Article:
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From There’s Something in the Barn to Peter Gabriel: a complete guide to this week’s entertainment



Going out: Cinema

There’s Something in the Barn
Out now
Moving to a new country to open a B&B is not the sort of endeavour that ever seems to go terribly well in horror films. In this Norwegian horror-comedy, the barn attached to a Scandinavian dream home comes fully stocked with mystical elves who must be kept happy or else. And guess what? They aren’t, with undesirable consequences.

Out now
Anne Hathaway and Thomasin McKenzie star in a daring melodrama from director William Oldroyd, who made an auspicious debut with Lady Macbeth in 2016. This new yarn is based on the Ottessa Moshfegh novel about an intense relationship that spirals dangerously out of control in 1960s Massachusetts.

Fallen Leaves
Out now
Film festival favourite Aki Kaurismäki played in competition at Cannes this year with this new drama, starring Alma Pöysti and Jussi Vatanen as two lonely people who meet by chance in Helsinki, in a exploration of the possibilities of human connection.

Out now
Nathan Stewart-Jarrett and George MacKay make a sizzling on-screen pairing in this neo-noir thriller about a drag queen who spies a potentially dangerous way to get revenge on his attacker after being beaten up after a gig. Gripping debut from talented new writer-directors Sam H Freeman and Ng Choon Ping. Catherine Bray

Going out: Gigs

Chappell Roan
Diva patrol … Chappell Roan.

Chappell Roan
Heaven, London, 7 & 8 December
Fusing the emotional songwriting of Olivia Rodrigo with the camp of a drag queen, Chappell Roan’s excellent debut album, The Rise and Fall of a Midwest Princess, is a tour de force of OTT pop. Expect a riot of love and friendship, or as Roan would have it, a Femininomenon. Michael Cragg

2 to 6 December; tour starts London
Fully recovered from a respiratory condition that saw her cancel October’s US tour with Tinashe, filth-pop purveyor Shygirl plays a handful of UK dates in support of recent single Thicc. The tour starts in London’s new dance mecca Drumsheds, alongside the Sugababes, before moving to Glasgow, Bristol and Brighton. MC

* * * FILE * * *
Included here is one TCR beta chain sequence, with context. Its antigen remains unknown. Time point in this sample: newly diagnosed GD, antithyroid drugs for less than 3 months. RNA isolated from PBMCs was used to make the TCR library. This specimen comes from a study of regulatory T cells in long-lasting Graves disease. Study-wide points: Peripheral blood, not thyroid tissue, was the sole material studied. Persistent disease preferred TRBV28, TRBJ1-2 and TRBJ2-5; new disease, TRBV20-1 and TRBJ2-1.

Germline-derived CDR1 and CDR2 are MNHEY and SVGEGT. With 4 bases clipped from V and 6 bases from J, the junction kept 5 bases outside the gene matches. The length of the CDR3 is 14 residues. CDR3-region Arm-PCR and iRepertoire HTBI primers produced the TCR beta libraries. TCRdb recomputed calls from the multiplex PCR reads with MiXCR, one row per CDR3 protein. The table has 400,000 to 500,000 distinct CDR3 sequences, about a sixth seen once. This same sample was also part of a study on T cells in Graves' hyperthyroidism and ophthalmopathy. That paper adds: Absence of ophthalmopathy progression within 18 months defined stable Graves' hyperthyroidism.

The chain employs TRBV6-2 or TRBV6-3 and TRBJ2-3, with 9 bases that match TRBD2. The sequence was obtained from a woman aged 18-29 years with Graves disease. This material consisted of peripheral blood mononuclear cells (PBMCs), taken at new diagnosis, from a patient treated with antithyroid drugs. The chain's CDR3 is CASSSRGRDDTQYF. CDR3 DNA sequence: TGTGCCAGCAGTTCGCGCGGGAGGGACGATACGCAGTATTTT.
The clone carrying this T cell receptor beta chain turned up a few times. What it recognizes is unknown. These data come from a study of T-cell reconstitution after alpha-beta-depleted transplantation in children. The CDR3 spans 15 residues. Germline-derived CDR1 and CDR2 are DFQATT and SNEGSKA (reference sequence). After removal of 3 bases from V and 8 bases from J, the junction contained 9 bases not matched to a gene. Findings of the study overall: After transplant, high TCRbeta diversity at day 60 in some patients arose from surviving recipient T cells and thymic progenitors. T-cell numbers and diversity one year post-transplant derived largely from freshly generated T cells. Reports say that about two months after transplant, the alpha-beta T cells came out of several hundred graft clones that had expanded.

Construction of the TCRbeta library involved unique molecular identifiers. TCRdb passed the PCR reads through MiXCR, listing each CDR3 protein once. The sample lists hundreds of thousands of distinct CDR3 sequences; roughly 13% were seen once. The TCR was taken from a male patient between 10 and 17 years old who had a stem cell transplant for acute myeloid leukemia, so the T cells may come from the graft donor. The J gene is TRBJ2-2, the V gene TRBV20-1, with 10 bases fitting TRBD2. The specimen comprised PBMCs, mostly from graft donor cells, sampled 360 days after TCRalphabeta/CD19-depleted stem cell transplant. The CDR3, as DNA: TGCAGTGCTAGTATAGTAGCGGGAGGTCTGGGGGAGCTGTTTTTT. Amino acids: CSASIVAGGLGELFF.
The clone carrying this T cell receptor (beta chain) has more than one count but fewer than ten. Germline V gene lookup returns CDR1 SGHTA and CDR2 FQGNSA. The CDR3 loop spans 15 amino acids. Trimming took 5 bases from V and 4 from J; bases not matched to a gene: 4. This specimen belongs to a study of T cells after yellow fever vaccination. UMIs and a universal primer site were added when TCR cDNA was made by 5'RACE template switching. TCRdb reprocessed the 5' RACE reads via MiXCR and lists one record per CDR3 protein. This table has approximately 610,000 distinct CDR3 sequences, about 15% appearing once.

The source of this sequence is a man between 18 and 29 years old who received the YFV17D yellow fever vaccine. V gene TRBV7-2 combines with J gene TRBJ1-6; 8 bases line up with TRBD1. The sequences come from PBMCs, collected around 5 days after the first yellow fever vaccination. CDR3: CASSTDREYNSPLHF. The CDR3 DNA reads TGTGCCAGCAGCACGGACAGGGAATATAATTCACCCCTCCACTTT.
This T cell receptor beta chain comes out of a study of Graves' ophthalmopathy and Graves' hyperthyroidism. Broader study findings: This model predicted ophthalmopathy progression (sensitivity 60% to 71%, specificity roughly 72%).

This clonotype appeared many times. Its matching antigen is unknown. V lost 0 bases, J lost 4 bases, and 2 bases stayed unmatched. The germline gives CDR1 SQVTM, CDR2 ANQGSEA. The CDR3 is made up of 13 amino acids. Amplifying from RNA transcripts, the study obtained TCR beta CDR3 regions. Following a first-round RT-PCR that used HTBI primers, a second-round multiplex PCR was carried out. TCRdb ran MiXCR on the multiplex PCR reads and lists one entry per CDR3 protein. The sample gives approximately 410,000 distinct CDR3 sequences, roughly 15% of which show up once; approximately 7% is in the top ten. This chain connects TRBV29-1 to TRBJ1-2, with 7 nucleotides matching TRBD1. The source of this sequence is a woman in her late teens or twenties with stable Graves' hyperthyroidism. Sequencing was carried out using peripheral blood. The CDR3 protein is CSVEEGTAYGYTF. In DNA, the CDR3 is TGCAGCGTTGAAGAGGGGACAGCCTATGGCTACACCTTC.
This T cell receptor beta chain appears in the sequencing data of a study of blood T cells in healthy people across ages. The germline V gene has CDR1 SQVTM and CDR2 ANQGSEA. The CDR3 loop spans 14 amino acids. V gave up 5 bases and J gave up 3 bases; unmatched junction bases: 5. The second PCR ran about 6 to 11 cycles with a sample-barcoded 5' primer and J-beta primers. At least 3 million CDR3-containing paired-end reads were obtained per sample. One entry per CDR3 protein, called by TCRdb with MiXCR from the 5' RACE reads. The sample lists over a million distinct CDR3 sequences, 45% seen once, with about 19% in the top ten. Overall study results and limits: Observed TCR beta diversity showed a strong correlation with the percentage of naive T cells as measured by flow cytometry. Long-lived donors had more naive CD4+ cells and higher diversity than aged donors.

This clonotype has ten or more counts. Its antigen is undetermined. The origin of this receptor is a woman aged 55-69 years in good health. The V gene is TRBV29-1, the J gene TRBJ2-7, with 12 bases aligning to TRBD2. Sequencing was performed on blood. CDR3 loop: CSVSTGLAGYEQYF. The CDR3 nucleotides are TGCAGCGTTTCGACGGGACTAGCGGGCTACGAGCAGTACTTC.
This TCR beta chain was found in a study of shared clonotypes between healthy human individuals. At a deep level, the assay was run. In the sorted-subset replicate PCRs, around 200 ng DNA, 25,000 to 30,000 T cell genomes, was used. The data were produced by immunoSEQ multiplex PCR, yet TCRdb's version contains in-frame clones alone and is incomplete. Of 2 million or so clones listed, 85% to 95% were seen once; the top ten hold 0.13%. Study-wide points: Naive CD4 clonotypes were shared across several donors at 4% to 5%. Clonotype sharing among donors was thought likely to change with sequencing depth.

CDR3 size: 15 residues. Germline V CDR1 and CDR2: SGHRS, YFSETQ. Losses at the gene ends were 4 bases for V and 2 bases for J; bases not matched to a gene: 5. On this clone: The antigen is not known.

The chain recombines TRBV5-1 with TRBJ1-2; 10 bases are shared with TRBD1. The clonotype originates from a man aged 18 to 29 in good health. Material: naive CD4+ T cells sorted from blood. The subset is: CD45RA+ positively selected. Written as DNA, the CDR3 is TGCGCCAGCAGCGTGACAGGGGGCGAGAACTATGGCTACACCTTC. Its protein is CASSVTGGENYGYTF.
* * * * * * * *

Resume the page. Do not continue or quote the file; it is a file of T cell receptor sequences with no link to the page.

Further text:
The Turn of the Screw
Ustinov Studio, Bath, 2 to 23 December
The Ustinov Studio’s artistic director Deborah Warner has made a point of including concerts and opera in her programmes. Britten’s chamber opera is the latest venture; it’s directed by Isabelle Kettle an, with Sarah Gilford and Anna Cavaliero sharing the role of the Governess, and Xavier Hetherington as Peter Quint, conducted by Richard Hetherington. Andrew Clements

Christine Tobin & Phil Robson
Perth theatre, 2 December
The life-partnership of Dublin-born singer-songwriter Christine Tobin and virtuoso guitarist Phil Robson is mirrored in their intuitiveness as a duo. The poetic Tobin is home after five years in New York; her album Returning Weather reflects on identity, belonging, and the many meanings of home. John Fordham

Going out: Art

Eileen Cooper, Seasick, 1989
Eileen Cooper, Seasick, 1989. Photograph: Courtesy The Women’s Art Collection and Eileen Cooper

Women & Water
Women’s Art Collection, Murray Edwards College, Cambridge, to 25 February
Swimming is important to Tracey Emin, who not only has a pool at her home in France but, more hardily, swims in the sea off Margate. She and the other artists in this show explore water and its mythological associations. With Elizabeth Frink, Eileen Cooper and more.

The Printmaker’s Art: Rembrandt to Rego
Royal Scottish Academy, Edinburgh, 2 December to 25 February
Artists have been printing images on paper ever since the dawn of the print age in the 1400s. The Renaissance genius Dürer, whose engravings and woodcuts embrace the Apocalypse and the everyday, shows alongside Goya, Picasso, Tracey Emin, Hokusai and many more in this celebration of a democratic art.

National Gallery, London. 7 December to 10 March
Take a trip to Florence, six centuries ago. Before his death at 35, Francesco Pesellino became a sucess in the art capital in Italy. Dominated by the wealthy Medici, Florence was full of rivalrous artists but Pesellino made his name with tender, sensitive paintings of saints and heroes.

Antony Gormley
White Cube Bermondsey, London, to 28 January
The title of this show, Body Politic, goes to the heart of Gormley’s work: a direct attempt to put the human physical presence into art, often by casting his own body. But he’s also interested in science and technology and here attempts to portray the human condition in today’s world. Jonathan Jones

Going out: Stage

Mat Ewins
Social climber … Mat Ewins. Photograph: Matt Crockett

Mat Ewins
Soho theatre, London, 4 to 9 December
The stalwart standup’s latest show may be called Mr TikTok, but with just 1,200 followers, king of gen Z’s favourite social media platform he very much ain’t. That says more about the algorithm than the quality of Ewins’ marvellous tech-abetted comedy, though: his wacky, tricksy and wildly inventive multimedia creations deserve a significant audience. Rachel Aroesti

The Enfield Haunting
Ambassadors theatre, London, to 2 March
Paul Unwin’s intriguing new play is based on a real-life event, when a working-class family in 1970s north London became the centre of an extraordinary poltergeist event. Starring Catherine Tate as a single mum protecting her family and David Threlfall as a ghost hunter.